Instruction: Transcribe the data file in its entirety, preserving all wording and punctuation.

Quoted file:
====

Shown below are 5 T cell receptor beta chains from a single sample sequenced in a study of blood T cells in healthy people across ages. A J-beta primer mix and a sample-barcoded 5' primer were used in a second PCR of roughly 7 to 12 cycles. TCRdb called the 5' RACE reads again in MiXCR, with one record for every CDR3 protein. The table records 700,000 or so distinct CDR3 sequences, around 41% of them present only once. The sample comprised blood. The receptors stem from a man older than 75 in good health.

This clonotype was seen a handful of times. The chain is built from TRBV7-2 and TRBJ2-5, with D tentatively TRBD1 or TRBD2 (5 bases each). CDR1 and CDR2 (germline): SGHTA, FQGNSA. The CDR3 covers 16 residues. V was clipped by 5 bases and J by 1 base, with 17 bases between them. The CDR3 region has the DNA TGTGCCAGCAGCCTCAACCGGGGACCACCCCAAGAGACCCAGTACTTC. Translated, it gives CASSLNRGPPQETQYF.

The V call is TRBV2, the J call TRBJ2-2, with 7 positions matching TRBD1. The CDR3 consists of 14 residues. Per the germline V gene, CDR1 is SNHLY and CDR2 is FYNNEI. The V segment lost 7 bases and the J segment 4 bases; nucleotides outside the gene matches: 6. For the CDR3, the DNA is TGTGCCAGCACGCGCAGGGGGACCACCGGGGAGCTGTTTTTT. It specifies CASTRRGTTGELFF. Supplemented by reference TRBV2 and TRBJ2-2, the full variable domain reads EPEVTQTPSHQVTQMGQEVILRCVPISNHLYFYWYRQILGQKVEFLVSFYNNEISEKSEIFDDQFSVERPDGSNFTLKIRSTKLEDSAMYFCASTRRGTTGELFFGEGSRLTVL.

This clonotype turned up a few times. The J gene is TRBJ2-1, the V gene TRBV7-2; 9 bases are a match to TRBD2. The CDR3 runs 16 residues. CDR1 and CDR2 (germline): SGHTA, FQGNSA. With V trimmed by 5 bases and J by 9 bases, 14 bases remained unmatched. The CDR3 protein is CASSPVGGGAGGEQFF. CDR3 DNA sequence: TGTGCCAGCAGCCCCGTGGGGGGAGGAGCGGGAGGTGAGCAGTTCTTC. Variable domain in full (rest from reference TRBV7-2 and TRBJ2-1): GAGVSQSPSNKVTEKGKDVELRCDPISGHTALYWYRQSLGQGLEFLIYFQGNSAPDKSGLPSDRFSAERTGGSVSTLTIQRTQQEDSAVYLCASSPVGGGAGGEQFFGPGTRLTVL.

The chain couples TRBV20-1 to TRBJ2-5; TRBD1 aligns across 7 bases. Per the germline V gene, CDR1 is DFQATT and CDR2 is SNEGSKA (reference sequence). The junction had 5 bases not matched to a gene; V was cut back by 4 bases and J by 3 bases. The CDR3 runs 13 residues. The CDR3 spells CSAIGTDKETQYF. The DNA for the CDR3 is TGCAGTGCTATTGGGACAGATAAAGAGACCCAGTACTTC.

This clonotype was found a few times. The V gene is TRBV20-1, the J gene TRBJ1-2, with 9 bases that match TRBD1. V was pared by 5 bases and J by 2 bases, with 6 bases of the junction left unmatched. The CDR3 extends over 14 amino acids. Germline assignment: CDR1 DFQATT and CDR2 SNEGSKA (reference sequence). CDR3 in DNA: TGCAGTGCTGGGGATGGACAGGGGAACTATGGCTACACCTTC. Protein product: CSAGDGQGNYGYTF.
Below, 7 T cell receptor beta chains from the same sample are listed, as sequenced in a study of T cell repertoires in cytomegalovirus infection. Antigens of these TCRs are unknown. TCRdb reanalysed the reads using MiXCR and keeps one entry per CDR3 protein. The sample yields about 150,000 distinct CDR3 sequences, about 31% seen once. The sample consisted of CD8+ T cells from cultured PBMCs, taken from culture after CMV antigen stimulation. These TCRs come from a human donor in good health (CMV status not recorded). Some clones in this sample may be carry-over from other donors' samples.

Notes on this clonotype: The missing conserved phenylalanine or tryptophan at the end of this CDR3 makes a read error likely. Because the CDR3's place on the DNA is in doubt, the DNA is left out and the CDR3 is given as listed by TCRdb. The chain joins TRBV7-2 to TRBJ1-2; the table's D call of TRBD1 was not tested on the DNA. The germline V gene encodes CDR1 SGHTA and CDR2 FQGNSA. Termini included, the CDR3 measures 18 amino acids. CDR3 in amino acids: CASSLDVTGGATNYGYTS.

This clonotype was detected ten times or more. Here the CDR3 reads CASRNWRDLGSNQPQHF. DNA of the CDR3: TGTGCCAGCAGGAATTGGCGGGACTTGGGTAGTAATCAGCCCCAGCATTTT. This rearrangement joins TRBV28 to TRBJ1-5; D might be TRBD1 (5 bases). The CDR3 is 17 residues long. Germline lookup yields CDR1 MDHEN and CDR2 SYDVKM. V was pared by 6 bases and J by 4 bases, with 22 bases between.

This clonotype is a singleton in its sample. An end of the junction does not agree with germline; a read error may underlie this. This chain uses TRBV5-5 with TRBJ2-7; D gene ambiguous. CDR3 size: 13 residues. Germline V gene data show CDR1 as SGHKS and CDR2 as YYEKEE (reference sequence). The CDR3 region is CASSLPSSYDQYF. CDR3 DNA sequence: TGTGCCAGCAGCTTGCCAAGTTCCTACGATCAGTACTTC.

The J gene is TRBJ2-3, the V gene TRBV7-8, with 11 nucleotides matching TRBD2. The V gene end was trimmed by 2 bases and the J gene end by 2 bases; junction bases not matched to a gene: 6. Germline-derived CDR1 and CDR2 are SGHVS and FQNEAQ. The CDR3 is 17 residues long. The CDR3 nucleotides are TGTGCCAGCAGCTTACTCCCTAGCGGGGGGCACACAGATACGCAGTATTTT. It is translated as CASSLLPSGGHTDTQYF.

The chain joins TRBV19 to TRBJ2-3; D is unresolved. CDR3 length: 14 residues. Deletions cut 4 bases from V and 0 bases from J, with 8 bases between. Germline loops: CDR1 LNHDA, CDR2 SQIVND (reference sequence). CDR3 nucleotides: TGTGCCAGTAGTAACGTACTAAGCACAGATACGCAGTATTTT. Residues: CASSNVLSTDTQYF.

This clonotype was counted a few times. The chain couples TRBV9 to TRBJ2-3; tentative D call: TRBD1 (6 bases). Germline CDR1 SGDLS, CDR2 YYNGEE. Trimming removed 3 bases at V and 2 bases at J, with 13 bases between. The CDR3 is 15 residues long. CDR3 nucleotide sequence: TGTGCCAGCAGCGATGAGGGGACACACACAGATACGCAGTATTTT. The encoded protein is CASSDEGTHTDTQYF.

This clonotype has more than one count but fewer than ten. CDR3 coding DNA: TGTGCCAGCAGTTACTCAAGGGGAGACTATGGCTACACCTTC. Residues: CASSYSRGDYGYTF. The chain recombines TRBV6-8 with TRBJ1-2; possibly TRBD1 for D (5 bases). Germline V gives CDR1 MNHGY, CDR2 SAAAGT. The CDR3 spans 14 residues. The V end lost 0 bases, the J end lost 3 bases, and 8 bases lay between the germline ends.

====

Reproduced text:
Shown below are 5 T cell receptor beta chains from a single sample sequenced in a study of blood T cells in healthy people across ages. A J-beta primer mix and a sample-barcoded 5' primer were used in a second PCR of roughly 7 to 12 cycles. TCRdb called the 5' RACE reads again in MiXCR, with one record for every CDR3 protein. The table records 700,000 or so distinct CDR3 sequences, around 41% of them present only once. The sample comprised blood. The receptors stem from a man older than 75 in good health.

This clonotype was seen a handful of times. The chain is built from TRBV7-2 and TRBJ2-5, with D tentatively TRBD1 or TRBD2 (5 bases each). CDR1 and CDR2 (germline): SGHTA, FQGNSA. The CDR3 covers 16 residues. V was clipped by 5 bases and J by 1 base, with 17 bases between them. The CDR3 region has the DNA TGTGCCAGCAGCCTCAACCGGGGACCACCCCAAGAGACCCAGTACTTC. Translated, it gives CASSLNRGPPQETQYF.

The V call is TRBV2, the J call TRBJ2-2, with 7 positions matching TRBD1. The CDR3 consists of 14 residues. Per the germline V gene, CDR1 is SNHLY and CDR2 is FYNNEI. The V segment lost 7 bases and the J segment 4 bases; nucleotides outside the gene matches: 6. For the CDR3, the DNA is TGTGCCAGCACGCGCAGGGGGACCACCGGGGAGCTGTTTTTT. It specifies CASTRRGTTGELFF. Supplemented by reference TRBV2 and TRBJ2-2, the full variable domain reads EPEVTQTPSHQVTQMGQEVILRCVPISNHLYFYWYRQILGQKVEFLVSFYNNEISEKSEIFDDQFSVERPDGSNFTLKIRSTKLEDSAMYFCASTRRGTTGELFFGEGSRLTVL.

This clonotype turned up a few times. The J gene is TRBJ2-1, the V gene TRBV7-2; 9 bases are a match to TRBD2. The CDR3 runs 16 residues. CDR1 and CDR2 (germline): SGHTA, FQGNSA. With V trimmed by 5 bases and J by 9 bases, 14 bases remained unmatched. The CDR3 protein is CASSPVGGGAGGEQFF. CDR3 DNA sequence: TGTGCCAGCAGCCCCGTGGGGGGAGGAGCGGGAGGTGAGCAGTTCTTC. Variable domain in full (rest from reference TRBV7-2 and TRBJ2-1): GAGVSQSPSNKVTEKGKDVELRCDPISGHTALYWYRQSLGQGLEFLIYFQGNSAPDKSGLPSDRFSAERTGGSVSTLTIQRTQQEDSAVYLCASSPVGGGAGGEQFFGPGTRLTVL.

The chain couples TRBV20-1 to TRBJ2-5; TRBD1 aligns across 7 bases. Per the germline V gene, CDR1 is DFQATT and CDR2 is SNEGSKA (reference sequence). The junction had 5 bases not matched to a gene; V was cut back by 4 bases and J by 3 bases. The CDR3 runs 13 residues. The CDR3 spells CSAIGTDKETQYF. The DNA for the CDR3 is TGCAGTGCTATTGGGACAGATAAAGAGACCCAGTACTTC.

This clonotype was found a few times. The V gene is TRBV20-1, the J gene TRBJ1-2, with 9 bases that match TRBD1. V was pared by 5 bases and J by 2 bases, with 6 bases of the junction left unmatched. The CDR3 extends over 14 amino acids. Germline assignment: CDR1 DFQATT and CDR2 SNEGSKA (reference sequence). CDR3 in DNA: TGCAGTGCTGGGGATGGACAGGGGAACTATGGCTACACCTTC. Protein product: CSAGDGQGNYGYTF.
Below, 7 T cell receptor beta chains from the same sample are listed, as sequenced in a study of T cell repertoires in cytomegalovirus infection. Antigens of these TCRs are unknown. TCRdb reanalysed the reads using MiXCR and keeps one entry per CDR3 protein. The sample yields about 150,000 distinct CDR3 sequences, about 31% seen once. The sample consisted of CD8+ T cells from cultured PBMCs, taken from culture after CMV antigen stimulation. These TCRs come from a human donor in good health (CMV status not recorded). Some clones in this sample may be carry-over from other donors' samples.

Notes on this clonotype: The missing conserved phenylalanine or tryptophan at the end of this CDR3 makes a read error likely. Because the CDR3's place on the DNA is in doubt, the DNA is left out and the CDR3 is given as listed by TCRdb. The chain joins TRBV7-2 to TRBJ1-2; the table's D call of TRBD1 was not tested on the DNA. The germline V gene encodes CDR1 SGHTA and CDR2 FQGNSA. Termini included, the CDR3 measures 18 amino acids. CDR3 in amino acids: CASSLDVTGGATNYGYTS.

This clonotype was detected ten times or more. Here the CDR3 reads CASRNWRDLGSNQPQHF. DNA of the CDR3: TGTGCCAGCAGGAATTGGCGGGACTTGGGTAGTAATCAGCCCCAGCATTTT. This rearrangement joins TRBV28 to TRBJ1-5; D might be TRBD1 (5 bases). The CDR3 is 17 residues long. Germline lookup yields CDR1 MDHEN and CDR2 SYDVKM. V was pared by 6 bases and J by 4 bases, with 22 bases between.

This clonotype is a singleton in its sample. An end of the junction does not agree with germline; a read error may underlie this. This chain uses TRBV5-5 with TRBJ2-7; D gene ambiguous. CDR3 size: 13 residues. Germline V gene data show CDR1 as SGHKS and CDR2 as YYEKEE (reference sequence). The CDR3 region is CASSLPSSYDQYF. CDR3 DNA sequence: TGTGCCAGCAGCTTGCCAAGTTCCTACGATCAGTACTTC.

The J gene is TRBJ2-3, the V gene TRBV7-8, with 11 nucleotides matching TRBD2. The V gene end was trimmed by 2 bases and the J gene end by 2 bases; junction bases not matched to a gene: 6. Germline-derived CDR1 and CDR2 are SGHVS and FQNEAQ. The CDR3 is 17 residues long. The CDR3 nucleotides are TGTGCCAGCAGCTTACTCCCTAGCGGGGGGCACACAGATACGCAGTATTTT. It is translated as CASSLLPSGGHTDTQYF.

The chain joins TRBV19 to TRBJ2-3; D is unresolved. CDR3 length: 14 residues. Deletions cut 4 bases from V and 0 bases from J, with 8 bases between. Germline loops: CDR1 LNHDA, CDR2 SQIVND (reference sequence). CDR3 nucleotides: TGTGCCAGTAGTAACGTACTAAGCACAGATACGCAGTATTTT. Residues: CASSNVLSTDTQYF.

This clonotype was counted a few times. The chain couples TRBV9 to TRBJ2-3; tentative D call: TRBD1 (6 bases). Germline CDR1 SGDLS, CDR2 YYNGEE. Trimming removed 3 bases at V and 2 bases at J, with 13 bases between. The CDR3 is 15 residues long. CDR3 nucleotide sequence: TGTGCCAGCAGCGATGAGGGGACACACACAGATACGCAGTATTTT. The encoded protein is CASSDEGTHTDTQYF.

This clonotype has more than one count but fewer than ten. CDR3 coding DNA: TGTGCCAGCAGTTACTCAAGGGGAGACTATGGCTACACCTTC. Residues: CASSYSRGDYGYTF. The chain recombines TRBV6-8 with TRBJ1-2; possibly TRBD1 for D (5 bases). Germline V gives CDR1 MNHGY, CDR2 SAAAGT. The CDR3 spans 14 residues. The V end lost 0 bases, the J end lost 3 bases, and 8 bases lay between the germline ends.